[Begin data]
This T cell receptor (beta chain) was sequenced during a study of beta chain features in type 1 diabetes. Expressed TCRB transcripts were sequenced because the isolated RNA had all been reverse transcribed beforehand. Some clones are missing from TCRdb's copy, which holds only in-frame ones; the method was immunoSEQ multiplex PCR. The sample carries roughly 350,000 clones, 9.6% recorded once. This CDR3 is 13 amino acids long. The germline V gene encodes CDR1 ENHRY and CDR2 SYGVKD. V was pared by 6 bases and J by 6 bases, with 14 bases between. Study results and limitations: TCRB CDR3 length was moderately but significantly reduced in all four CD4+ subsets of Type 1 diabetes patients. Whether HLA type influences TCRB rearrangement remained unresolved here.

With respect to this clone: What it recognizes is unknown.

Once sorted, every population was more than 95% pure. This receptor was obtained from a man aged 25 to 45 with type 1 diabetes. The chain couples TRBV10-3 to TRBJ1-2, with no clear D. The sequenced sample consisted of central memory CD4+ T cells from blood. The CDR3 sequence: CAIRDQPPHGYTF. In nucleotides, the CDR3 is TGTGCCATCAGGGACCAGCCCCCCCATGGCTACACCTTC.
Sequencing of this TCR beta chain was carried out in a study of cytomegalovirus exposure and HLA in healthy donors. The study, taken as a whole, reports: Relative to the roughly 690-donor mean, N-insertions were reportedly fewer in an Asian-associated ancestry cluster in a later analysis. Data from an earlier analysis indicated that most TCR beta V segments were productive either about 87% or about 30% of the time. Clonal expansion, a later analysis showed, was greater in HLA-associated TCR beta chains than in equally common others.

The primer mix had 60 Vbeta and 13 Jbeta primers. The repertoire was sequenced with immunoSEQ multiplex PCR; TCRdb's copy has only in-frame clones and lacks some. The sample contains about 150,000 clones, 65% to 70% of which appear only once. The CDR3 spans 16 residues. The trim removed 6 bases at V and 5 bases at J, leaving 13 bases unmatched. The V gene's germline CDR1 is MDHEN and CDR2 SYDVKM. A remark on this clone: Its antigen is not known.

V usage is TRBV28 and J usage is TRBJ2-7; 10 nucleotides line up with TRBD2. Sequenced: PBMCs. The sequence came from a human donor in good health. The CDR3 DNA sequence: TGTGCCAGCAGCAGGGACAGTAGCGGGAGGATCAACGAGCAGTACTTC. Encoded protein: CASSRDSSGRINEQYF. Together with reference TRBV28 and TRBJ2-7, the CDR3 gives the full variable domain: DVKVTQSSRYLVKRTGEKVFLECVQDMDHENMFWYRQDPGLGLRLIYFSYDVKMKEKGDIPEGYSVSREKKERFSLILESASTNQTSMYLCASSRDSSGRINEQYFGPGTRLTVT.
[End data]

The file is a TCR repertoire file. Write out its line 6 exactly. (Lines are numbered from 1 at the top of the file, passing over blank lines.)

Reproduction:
V usage is TRBV28 and J usage is TRBJ2-7; 10 nucleotides line up with TRBD2. Sequenced: PBMCs. The sequence came from a human donor in good health. The CDR3 DNA sequence: TGTGCCAGCAGCAGGGACAGTAGCGGGAGGATCAACGAGCAGTACTTC. Encoded protein: CASSRDSSGRINEQYF. Together with reference TRBV28 and TRBJ2-7, the CDR3 gives the full variable domain: DVKVTQSSRYLVKRTGEKVFLECVQDMDHENMFWYRQDPGLGLRLIYFSYDVKMKEKGDIPEGYSVSREKKERFSLILESASTNQTSMYLCASSRDSSGRINEQYFGPGTRLTVT.